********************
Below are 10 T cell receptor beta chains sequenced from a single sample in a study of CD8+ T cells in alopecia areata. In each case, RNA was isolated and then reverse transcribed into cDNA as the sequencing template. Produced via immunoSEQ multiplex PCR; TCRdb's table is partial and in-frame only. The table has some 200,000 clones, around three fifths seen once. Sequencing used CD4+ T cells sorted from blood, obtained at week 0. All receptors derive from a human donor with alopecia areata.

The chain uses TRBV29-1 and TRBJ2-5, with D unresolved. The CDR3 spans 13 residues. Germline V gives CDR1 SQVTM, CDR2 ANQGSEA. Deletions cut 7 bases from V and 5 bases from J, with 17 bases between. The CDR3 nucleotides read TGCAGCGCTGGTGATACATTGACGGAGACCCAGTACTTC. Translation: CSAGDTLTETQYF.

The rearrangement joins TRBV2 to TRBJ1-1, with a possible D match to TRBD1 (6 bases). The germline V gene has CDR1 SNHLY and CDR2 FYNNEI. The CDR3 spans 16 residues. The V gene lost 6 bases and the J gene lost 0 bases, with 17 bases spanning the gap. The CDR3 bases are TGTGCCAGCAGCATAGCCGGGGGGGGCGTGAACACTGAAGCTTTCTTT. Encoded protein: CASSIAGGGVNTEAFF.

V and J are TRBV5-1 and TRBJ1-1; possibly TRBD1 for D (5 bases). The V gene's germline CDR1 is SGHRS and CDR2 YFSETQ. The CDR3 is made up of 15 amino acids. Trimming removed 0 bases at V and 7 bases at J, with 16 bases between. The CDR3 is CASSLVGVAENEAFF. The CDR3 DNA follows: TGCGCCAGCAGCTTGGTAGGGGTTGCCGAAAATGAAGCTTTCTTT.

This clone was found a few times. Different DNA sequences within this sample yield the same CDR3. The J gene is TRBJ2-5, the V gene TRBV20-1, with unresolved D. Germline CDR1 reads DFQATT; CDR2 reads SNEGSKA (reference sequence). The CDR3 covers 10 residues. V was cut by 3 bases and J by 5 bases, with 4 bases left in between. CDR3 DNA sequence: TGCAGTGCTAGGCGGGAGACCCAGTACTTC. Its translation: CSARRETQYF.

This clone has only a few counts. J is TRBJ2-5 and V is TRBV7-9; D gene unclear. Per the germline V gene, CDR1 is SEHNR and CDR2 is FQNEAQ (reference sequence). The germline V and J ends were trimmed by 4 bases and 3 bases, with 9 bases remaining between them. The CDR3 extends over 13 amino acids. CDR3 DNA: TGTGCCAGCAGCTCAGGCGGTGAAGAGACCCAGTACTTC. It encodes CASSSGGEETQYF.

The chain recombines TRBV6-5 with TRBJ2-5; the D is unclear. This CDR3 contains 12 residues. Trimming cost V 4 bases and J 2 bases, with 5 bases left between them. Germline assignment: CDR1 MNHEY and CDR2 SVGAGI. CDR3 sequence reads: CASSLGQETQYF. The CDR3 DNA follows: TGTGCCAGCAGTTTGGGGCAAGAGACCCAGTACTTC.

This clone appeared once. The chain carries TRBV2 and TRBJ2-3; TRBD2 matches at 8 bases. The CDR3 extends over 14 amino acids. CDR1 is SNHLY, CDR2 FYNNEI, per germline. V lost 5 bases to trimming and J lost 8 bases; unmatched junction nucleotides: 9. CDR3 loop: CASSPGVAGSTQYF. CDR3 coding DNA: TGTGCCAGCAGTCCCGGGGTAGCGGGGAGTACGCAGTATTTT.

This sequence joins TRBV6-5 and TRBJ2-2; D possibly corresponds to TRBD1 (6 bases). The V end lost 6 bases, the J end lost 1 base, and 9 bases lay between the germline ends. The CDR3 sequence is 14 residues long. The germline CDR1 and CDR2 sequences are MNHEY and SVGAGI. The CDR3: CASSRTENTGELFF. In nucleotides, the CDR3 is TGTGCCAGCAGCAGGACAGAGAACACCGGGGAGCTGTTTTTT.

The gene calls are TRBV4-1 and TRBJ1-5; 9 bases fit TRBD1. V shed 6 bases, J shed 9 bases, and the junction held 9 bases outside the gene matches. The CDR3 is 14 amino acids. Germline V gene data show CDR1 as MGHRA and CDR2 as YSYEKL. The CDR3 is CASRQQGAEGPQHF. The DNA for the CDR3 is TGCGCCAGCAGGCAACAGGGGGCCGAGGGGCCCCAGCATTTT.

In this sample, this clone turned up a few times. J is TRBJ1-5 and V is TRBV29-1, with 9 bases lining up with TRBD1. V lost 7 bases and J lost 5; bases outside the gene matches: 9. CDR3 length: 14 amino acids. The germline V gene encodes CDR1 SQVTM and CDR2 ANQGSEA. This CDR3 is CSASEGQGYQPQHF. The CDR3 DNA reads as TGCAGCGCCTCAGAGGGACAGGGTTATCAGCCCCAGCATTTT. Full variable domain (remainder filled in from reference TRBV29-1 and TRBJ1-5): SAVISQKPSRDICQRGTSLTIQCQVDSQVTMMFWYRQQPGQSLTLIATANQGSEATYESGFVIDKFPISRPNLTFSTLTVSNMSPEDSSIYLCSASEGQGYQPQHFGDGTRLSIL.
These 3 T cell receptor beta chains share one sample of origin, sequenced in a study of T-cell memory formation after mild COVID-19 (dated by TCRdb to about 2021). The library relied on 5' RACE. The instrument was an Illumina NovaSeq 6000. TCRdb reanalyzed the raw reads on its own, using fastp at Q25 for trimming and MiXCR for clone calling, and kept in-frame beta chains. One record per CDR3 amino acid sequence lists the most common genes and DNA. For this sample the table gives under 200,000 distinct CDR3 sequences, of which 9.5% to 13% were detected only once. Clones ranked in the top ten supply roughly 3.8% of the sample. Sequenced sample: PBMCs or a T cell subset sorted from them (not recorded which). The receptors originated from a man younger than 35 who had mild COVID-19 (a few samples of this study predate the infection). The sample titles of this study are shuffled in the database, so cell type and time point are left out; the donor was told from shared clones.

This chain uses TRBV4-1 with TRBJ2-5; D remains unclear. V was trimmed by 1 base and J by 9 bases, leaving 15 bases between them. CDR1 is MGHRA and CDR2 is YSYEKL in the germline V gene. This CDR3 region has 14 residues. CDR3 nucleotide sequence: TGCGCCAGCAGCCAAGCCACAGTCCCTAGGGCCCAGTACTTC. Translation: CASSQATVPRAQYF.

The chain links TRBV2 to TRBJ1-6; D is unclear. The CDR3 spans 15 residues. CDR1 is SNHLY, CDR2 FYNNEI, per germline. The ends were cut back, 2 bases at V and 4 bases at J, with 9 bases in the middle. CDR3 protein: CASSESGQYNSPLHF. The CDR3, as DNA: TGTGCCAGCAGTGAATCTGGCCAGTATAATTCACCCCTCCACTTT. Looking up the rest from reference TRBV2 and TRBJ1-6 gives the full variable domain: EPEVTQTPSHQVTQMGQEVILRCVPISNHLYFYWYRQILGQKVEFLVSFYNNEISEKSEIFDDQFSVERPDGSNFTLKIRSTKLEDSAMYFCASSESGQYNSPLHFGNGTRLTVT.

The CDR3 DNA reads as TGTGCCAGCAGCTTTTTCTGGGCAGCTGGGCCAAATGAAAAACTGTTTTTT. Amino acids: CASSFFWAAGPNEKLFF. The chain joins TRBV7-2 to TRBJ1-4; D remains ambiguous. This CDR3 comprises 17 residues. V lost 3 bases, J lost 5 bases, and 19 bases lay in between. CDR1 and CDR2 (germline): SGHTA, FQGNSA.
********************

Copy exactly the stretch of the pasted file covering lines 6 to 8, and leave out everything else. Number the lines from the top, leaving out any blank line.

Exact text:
This clone has only a few counts. J is TRBJ2-5 and V is TRBV7-9; D gene unclear. Per the germline V gene, CDR1 is SEHNR and CDR2 is FQNEAQ (reference sequence). The germline V and J ends were trimmed by 4 bases and 3 bases, with 9 bases remaining between them. The CDR3 extends over 13 amino acids. CDR3 DNA: TGTGCCAGCAGCTCAGGCGGTGAAGAGACCCAGTACTTC. It encodes CASSSGGEETQYF.

The chain recombines TRBV6-5 with TRBJ2-5; the D is unclear. This CDR3 contains 12 residues. Trimming cost V 4 bases and J 2 bases, with 5 bases left between them. Germline assignment: CDR1 MNHEY and CDR2 SVGAGI. CDR3 sequence reads: CASSLGQETQYF. The CDR3 DNA follows: TGTGCCAGCAGTTTGGGGCAAGAGACCCAGTACTTC.

This clone appeared once. The chain carries TRBV2 and TRBJ2-3; TRBD2 matches at 8 bases. The CDR3 extends over 14 amino acids. CDR1 is SNHLY, CDR2 FYNNEI, per germline. V lost 5 bases to trimming and J lost 8 bases; unmatched junction nucleotides: 9. CDR3 loop: CASSPGVAGSTQYF. CDR3 coding DNA: TGTGCCAGCAGTCCCGGGGTAGCGGGGAGTACGCAGTATTTT.